5 Clever Strategies for Keeping Your University Afloat in the Age of COVID-19

5 Clever Strategies for Keeping Your University Afloat in the Age of COVID-19

2020 has been a rough year for just about everybody. On top of the cost to health and human life incurred by the global pandemic, the economic cost has dramatically affected the way we make a living. Business owners, employees, independent contractors—almost no one has been spared. Institutions of learning are certainly no exception.

With a second spike and the specter of a total shutdown again on the horizon, many college administrators are wondering what, if anything, they can do to alleviate financial pressure on school budgets. While the specific needs of your school will vary radically depending on where you are located in the country, there are some strategies that you can implement to persevere through financial uncertainty.

Sell Academic Book Collections

Most university libraries are brimming with outdated, rarely-used book collections. Of course, you need not part with your library’s most prized treasures, but if you’re being honest with yourself you know that there are probably several shelves full of books that nobody would miss. With very little effort, you may discover that your library has assets that are valuable to an experienced book buyer.

Cash For Your Books currently partners with over fifty academic libraries nationwide in monetizing gift books, donations, and weeded titles. Your books have value! Not only can we take some of your unneeded collections off your hands, but we will even pay you for donations to your library that you can’t accommodate. We can pick those books up on your behalf, and you will receive a percentage of the retail price. This is an ideal way to raise funds for your library at no cost to you. Contact us for more information.

Double Down on Online Learning

In the age of HD streaming and seamless teleconferencing, a shutdown doesn’t necessarily mean the end of higher education. A new class of students is excited to start classes in the fall, but many are rightfully concerned about their health and safety on campus. Students with preexisting health challenges may not be able to safely attend on-campus classes at all, even in areas where local regulations allow for it. That’s why online classes must be a high priority for colleges everywhere. Distance learning solutions are essential for keeping up enrollment and preventing virus outbreaks on campus. Anything that can be done online should be done online.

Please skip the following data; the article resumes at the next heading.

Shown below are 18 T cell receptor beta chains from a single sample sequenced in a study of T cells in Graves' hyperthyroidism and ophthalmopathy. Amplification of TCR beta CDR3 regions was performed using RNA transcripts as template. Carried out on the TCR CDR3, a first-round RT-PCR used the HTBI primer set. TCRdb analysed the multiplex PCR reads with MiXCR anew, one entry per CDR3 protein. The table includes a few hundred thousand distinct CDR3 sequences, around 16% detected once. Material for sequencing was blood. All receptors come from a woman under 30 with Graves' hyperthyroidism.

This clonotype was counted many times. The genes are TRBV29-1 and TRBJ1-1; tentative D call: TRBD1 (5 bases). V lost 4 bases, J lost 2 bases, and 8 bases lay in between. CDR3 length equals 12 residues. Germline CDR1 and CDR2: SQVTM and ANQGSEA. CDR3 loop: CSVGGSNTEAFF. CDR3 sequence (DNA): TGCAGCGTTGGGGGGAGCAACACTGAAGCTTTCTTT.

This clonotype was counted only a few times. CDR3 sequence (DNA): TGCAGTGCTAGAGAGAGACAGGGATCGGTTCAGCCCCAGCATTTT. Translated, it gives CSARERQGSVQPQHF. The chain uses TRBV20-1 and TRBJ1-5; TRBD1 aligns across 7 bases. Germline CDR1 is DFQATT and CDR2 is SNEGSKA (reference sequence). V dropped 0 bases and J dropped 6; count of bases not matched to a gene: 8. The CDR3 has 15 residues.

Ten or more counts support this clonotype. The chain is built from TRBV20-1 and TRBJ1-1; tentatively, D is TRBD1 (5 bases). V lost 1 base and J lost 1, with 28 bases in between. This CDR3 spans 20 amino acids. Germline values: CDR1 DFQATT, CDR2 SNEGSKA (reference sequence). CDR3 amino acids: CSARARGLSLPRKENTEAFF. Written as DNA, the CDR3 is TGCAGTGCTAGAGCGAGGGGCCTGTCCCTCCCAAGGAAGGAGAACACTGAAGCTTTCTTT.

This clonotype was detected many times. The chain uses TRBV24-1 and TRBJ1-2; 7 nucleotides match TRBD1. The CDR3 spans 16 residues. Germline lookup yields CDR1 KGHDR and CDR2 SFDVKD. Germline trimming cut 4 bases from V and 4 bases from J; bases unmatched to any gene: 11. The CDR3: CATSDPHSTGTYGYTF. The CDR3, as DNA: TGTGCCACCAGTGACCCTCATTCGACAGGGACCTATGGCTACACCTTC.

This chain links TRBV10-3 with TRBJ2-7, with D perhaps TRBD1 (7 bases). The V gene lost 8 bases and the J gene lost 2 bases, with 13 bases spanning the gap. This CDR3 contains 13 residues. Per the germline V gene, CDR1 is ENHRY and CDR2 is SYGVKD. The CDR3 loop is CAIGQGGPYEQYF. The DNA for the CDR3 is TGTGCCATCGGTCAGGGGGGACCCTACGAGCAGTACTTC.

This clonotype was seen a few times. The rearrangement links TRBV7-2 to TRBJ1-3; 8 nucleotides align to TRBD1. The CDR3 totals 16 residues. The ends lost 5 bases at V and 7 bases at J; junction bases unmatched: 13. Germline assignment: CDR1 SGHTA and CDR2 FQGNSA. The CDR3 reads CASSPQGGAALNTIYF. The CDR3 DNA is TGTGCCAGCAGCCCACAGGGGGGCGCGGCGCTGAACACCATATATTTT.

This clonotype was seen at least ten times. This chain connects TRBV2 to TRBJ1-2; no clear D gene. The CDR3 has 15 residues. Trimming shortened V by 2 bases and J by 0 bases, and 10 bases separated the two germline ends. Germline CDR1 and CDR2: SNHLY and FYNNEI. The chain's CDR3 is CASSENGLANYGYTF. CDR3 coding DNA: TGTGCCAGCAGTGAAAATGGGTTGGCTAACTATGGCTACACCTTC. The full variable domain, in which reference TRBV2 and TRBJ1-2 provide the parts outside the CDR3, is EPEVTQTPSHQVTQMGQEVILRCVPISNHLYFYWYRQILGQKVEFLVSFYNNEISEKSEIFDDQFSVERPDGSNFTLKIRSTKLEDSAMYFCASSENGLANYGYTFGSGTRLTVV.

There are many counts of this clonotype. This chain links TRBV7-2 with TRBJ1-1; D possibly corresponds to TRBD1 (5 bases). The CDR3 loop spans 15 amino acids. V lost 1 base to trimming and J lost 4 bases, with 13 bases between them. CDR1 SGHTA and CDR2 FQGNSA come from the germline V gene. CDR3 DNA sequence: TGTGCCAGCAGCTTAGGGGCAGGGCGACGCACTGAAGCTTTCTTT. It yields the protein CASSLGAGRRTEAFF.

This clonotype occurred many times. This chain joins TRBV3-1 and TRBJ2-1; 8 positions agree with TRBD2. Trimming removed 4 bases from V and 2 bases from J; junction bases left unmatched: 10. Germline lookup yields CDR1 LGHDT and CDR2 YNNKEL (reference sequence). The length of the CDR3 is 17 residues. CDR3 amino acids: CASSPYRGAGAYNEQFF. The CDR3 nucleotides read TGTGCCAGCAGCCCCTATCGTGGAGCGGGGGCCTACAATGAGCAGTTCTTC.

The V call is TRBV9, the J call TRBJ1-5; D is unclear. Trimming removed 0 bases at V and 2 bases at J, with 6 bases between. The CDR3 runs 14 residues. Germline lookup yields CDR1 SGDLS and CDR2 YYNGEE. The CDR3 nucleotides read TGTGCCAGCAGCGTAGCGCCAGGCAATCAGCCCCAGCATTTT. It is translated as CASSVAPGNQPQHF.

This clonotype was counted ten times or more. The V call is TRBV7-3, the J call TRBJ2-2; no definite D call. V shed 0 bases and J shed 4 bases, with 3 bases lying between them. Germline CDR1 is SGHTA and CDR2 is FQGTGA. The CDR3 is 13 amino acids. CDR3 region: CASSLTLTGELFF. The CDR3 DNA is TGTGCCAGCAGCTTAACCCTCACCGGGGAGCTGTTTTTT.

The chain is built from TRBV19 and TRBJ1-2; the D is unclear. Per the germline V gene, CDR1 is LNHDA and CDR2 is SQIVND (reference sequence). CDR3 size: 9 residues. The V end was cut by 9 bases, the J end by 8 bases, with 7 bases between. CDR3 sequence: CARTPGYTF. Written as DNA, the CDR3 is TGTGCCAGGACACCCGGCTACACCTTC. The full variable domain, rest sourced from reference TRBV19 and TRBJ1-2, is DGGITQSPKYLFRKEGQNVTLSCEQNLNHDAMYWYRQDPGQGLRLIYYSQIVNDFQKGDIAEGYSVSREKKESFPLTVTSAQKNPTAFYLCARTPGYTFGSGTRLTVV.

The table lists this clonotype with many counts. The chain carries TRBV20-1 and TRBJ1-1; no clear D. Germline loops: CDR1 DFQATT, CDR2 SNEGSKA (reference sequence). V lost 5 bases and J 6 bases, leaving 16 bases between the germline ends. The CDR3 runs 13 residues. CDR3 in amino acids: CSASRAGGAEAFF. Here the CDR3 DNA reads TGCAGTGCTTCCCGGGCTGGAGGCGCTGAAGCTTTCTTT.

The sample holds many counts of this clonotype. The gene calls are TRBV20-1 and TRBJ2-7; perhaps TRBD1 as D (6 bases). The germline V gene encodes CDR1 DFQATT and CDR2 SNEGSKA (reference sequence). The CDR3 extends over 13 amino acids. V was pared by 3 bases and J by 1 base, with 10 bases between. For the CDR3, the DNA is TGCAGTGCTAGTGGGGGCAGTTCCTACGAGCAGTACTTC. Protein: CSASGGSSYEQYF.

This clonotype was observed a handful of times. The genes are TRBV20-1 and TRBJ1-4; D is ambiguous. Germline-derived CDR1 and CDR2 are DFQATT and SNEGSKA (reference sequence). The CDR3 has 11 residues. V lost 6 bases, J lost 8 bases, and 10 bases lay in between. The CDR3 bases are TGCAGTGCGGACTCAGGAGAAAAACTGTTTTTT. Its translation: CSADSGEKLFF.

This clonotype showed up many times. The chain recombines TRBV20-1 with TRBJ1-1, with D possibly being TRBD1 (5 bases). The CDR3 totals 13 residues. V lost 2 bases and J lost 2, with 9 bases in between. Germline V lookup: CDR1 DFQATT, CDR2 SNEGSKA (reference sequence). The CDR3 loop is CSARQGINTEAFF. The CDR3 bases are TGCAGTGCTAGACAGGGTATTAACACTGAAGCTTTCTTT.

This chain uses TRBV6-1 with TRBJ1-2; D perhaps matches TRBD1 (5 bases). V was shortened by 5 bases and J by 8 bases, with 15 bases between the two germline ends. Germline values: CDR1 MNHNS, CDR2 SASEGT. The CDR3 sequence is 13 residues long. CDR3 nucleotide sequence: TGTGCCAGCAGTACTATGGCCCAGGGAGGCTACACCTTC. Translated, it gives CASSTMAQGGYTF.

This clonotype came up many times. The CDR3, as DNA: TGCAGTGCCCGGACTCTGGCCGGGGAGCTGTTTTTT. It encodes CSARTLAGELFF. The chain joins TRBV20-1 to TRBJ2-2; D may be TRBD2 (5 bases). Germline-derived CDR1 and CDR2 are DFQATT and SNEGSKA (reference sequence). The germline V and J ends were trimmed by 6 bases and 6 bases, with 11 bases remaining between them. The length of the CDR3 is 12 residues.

Fortunately, most campuses have already invested in learning management systems like Canvas, which can be easily scaled to accommodate online coursework and lectures. It may take some overtime from the IT department, but with a little elbow grease, your institution can accommodate the educational needs of all current and prospective students from a safe distance!

Rent Out Campus Facilities

Worried that your campus is going to look like a ghost town this summer and fall? There may be other ways to monetize empty auditoriums, classrooms, and conference rooms. Some local businesses may not have such spaces at their disposal, and may be willing to rent yours if they are made available. Recent job losses due to COVID-19 have led to a small explosion of entrepreneurial ventures, and some of those new businesses could use an inexpensive incubator for their nascent teams.

One caveat with this strategy is that you need to check your local regulations to ensure that renters are abiding by all social distancing guidelines, including mask and disinfection protocols. Regulations vary by state and even by county, so make sure that neither you nor your renters run afoul of any applicable local restrictions.

Take a Second Look at the Fall Budget

The cost side of the university balance sheet is also tremendously important! Administrators, regents, and directors will need to make some difficult decisions about where to cut. Short of outright layoffs or furloughs, you may consider freezing new hires and promotions in many or most departments. Planned capital investments, renovations, and other campus improvements may need to be canceled or delayed. These measures will probably be temporary, but they may be necessary to enable the school to continue functioning.

Research CARES Act Funding

The Coronavirus Aid, Relief and Economic Security (CARES) Act was passed by the U.S. Congress and signed into law at the end of March. Among the appropriated funds was $3 billion for schools. State governors are authorized to distribute those funds at their discretion. If your institution is hurting, some of these appropriations may be available to help.

Challenges and Opportunities

In times like these, when our backs are at the proverbial wall, we have an opportunity to show the best of ourselves. As Peter Marshall said, “When we long for life without difficulties, [remember] that oaks grow strong in contrary winds and diamonds are made under pressure.” The challenges of 2020 are real and worth taking seriously, but challenges are often opportunities in disguise. Universities across the country continue to improvise and adapt, and we are proud to help however we can.